An older term referring to grafts that were dissected from plug grafts and later from donor strips. While a plug could contain as many as 15 hair follicles, micrografts and minigrafts typically contained no more than 5 or so. This allowed for a greater number of grafts that could then be distributed more evenly over a bald area of scalp. While the number of hairs obviously remained the same they could be spread over a larger area of bald scalp making the end result much more natural looking. This was a significant advancement in hair transplant surgery at the time because the “clumpy” look of the plug procedure could be massively reduced.
- Micrograft = 1 hair follicle per graft.
- Minigraft = 2-5 hair follicles per graft.
(Just think of the term “graft” as meaning a “grouping of follicles”)
Generally, micrografts were used to build and fill in hairlines, and minigrafts were used to fill and thicken the bald and thin areas behind the hairline.
Making Micrografts and Minigrafts…
Micrografts and Minigrafts can be thought of as a first level of refinement.
They were created by first taking large areas of hair bearing skin from the donor area as either a plug, a strip, or (later) an FUE. They were then transferred to a dissection table and divided down to smaller pieces of specific size. The doctors or technicians who did this often wore magnifiers which increased accuracy, efficiency, and speed of the dissection.
When the grafts were cut down to the size of about a grain of rice and contained 2-4 hairs it was termed a Minigraft. When the grafts were cut down to less than a grain of rice size and only contained a single hair it was termed a Micrograft.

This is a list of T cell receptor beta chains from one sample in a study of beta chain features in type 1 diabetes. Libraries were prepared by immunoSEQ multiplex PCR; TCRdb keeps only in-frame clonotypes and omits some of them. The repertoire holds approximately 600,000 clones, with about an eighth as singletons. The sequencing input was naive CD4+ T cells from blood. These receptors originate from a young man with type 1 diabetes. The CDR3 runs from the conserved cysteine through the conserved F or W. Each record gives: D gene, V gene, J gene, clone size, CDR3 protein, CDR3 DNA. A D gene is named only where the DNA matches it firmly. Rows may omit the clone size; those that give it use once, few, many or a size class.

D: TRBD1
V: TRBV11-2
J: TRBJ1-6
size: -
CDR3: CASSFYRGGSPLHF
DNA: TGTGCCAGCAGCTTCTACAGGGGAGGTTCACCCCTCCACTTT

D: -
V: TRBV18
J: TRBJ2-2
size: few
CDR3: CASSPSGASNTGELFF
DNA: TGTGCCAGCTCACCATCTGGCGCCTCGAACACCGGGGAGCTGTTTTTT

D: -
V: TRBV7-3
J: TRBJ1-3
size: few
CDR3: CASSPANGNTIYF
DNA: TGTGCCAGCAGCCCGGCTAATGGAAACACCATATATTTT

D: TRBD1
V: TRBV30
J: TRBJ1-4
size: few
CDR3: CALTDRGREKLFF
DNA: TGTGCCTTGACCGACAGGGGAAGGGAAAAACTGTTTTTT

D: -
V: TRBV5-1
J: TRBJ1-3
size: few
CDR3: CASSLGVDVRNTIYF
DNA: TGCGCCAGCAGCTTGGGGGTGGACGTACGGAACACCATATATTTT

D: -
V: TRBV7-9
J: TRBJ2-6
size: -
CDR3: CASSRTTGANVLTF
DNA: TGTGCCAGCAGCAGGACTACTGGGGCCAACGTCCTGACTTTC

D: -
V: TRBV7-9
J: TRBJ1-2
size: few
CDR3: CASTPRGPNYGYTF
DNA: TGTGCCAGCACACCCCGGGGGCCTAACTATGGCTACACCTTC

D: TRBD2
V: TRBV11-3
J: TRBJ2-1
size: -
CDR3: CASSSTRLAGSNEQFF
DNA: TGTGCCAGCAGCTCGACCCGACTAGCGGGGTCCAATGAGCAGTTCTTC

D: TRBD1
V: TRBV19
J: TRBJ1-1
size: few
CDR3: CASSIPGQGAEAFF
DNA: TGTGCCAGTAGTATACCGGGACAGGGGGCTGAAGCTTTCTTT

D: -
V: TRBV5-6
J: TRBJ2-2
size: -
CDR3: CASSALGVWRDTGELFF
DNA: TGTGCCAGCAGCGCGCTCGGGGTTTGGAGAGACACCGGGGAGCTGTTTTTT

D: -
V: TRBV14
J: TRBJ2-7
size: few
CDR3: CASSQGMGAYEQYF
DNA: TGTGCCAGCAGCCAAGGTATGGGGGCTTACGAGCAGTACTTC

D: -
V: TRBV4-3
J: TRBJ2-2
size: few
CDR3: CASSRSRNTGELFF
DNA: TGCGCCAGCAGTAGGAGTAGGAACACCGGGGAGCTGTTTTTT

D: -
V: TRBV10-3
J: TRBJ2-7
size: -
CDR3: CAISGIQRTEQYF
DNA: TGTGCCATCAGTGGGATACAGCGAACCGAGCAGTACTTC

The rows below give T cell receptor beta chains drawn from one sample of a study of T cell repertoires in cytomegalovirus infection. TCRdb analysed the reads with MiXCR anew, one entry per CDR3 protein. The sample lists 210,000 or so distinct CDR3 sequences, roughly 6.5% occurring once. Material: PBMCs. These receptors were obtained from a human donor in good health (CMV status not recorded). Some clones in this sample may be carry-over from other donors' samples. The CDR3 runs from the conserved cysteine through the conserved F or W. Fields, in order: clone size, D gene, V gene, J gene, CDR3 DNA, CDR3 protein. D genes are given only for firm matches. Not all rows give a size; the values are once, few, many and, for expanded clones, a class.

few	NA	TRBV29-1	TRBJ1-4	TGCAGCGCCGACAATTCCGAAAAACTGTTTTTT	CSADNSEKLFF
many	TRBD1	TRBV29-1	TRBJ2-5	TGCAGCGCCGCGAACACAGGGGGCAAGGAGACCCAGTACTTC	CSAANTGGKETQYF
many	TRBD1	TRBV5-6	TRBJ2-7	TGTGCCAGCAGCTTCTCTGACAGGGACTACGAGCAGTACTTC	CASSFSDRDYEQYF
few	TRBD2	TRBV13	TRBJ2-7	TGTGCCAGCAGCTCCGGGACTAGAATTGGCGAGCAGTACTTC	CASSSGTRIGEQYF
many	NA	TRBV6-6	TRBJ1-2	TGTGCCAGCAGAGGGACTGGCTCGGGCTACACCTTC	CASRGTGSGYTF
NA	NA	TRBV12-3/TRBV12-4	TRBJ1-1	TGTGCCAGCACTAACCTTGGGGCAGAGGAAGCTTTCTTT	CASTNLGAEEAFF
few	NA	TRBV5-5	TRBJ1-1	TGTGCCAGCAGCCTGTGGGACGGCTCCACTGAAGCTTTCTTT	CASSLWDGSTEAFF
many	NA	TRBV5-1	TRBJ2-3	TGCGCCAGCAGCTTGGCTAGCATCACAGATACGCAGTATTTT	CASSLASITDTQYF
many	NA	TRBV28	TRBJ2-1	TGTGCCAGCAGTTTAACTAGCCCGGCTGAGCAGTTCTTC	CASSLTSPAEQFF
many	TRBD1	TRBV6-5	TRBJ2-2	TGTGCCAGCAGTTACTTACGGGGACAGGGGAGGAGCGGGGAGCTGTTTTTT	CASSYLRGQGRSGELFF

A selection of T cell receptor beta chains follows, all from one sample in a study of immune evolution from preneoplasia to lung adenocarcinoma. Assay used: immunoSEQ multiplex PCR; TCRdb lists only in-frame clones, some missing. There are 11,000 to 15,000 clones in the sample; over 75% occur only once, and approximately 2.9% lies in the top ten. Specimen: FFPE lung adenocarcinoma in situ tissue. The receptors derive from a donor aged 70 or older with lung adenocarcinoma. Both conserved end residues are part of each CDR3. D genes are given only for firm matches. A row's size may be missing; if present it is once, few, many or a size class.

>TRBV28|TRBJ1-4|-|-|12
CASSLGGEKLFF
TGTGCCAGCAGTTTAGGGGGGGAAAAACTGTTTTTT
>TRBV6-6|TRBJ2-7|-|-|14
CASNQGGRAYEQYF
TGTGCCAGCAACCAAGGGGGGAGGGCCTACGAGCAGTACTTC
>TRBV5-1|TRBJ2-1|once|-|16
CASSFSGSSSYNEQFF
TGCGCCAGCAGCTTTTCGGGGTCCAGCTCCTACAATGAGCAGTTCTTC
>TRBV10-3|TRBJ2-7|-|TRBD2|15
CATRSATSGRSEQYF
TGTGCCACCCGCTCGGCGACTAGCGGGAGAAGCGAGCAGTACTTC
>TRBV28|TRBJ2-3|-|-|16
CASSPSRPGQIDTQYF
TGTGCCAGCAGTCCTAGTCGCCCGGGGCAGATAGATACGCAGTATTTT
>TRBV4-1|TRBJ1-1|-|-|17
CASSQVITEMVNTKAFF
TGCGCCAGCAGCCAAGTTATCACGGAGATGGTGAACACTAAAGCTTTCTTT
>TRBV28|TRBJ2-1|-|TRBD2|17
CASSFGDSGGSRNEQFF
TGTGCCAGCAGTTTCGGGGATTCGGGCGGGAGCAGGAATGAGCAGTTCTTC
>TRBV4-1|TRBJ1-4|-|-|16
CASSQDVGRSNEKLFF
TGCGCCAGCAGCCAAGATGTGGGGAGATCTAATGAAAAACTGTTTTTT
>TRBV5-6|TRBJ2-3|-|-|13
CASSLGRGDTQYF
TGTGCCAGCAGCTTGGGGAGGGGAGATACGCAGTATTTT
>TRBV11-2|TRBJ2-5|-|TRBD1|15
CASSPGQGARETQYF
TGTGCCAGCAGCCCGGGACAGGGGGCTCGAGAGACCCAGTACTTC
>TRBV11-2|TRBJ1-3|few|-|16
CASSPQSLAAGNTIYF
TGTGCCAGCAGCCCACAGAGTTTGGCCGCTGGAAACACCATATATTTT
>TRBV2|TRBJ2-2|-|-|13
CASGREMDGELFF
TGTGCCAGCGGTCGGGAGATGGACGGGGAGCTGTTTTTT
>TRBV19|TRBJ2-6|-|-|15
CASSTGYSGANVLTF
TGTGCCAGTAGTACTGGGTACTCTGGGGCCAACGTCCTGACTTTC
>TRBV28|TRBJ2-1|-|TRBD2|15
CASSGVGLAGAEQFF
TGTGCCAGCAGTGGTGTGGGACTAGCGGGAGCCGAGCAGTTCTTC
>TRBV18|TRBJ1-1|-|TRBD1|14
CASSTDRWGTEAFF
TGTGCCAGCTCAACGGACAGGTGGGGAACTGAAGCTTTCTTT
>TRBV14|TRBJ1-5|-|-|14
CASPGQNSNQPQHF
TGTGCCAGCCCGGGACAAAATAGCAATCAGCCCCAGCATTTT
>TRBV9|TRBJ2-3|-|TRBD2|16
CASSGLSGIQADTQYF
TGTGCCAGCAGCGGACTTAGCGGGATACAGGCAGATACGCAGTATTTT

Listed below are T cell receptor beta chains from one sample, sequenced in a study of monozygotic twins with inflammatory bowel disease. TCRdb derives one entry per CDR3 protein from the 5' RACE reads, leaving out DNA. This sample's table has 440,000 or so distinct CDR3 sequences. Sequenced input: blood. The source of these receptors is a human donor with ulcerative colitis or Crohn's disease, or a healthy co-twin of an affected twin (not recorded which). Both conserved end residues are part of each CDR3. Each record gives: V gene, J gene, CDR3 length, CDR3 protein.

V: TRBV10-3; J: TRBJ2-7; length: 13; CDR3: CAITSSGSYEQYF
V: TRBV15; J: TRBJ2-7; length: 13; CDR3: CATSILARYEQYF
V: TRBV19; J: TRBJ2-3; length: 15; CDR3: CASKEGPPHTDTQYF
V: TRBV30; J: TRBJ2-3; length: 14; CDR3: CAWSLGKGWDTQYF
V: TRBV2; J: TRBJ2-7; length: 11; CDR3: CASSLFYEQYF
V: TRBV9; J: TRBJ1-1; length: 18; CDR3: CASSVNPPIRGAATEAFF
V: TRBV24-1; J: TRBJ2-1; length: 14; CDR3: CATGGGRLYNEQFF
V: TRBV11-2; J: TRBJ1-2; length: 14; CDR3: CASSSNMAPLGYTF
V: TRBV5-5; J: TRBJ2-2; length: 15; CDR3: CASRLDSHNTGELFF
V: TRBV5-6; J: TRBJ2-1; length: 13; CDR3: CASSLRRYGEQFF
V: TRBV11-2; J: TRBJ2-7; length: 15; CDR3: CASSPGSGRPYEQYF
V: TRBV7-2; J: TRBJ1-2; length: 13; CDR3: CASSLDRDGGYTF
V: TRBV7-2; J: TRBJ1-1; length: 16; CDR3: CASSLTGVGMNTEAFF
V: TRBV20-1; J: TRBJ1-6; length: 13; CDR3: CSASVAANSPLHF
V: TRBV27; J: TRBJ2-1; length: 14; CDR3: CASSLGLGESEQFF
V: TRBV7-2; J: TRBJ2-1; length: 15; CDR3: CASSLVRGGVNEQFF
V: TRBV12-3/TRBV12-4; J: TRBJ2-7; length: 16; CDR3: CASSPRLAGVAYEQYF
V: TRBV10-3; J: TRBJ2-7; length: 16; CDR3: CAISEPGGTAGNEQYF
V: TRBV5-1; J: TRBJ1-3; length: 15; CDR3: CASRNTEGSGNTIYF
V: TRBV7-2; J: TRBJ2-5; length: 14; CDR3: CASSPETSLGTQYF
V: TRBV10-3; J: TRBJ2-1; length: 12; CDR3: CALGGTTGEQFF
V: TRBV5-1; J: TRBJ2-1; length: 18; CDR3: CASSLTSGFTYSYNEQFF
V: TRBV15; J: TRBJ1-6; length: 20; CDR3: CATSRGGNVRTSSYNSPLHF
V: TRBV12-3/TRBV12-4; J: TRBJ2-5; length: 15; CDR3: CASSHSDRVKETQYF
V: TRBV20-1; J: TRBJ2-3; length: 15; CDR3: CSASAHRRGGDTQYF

What dictated the actual size of the graft was the size of the hole made in the recipient area by the doctor. So if the hole in the recipient area was 1.5mm long, then the length of the minigraft would be cut to about 1.5mm to insure a snug fit.
This technique along with Strip harvesting was the combination that sparked an explosion in hair transplant surgery. As the results began to look more natural, the demand for this procedure worldwide became insatiable. No more plug look. No more dolls head.
While micrografts and minigrafts were a significant improvement over plugs, they still often fell far short of natural looking.
Ultimately, Mini and Micrografts gave way to the more modern and refined “Follicular Unit”.
Micrograft and Minigraft History…
The evolution to Micrografts and Minigrafts from raw plug grafts was a logical progression.
1980s Refinement “Plug Sections”…
In the early 1980s some pioneer doctors started to take Plug grafts and cut them into smaller pieces. These “Plug sections” had no special name but this level of refinement allowed for a wider distribution of hair which yielded more natural results. These “sections” were basically cut to fit the size of the hole being made by the doctor in the recipient area. But doctors could not make a lot of “plug sections” because the number of plugs that could be taken in total during a single sitting was limited. So let’s say a doctor removed 50 plugs from the back of the head. He could dissect each into four pieces thus creating about 200 “plug sections”.
To do this required more skill, staff, facility size, time, and dedication. Placing 200 smaller pieces of tissue demanded a lot more than simply placing 50. The number of grafts may have been multiplied by 4 but the workload and skill level needed was multiplied by much more. Some doctors took up the challenge and a sort of race began. A race to see just how small those Plug sections could be divided down to and who could create and implant the greatest number of grafts in a single session was on.
The Brass Ring…
Reducing the size of the grafts and increasing the number of grafts produced during a single surgery became the holy grail quest for motivated and ambitious hair transplant doctors.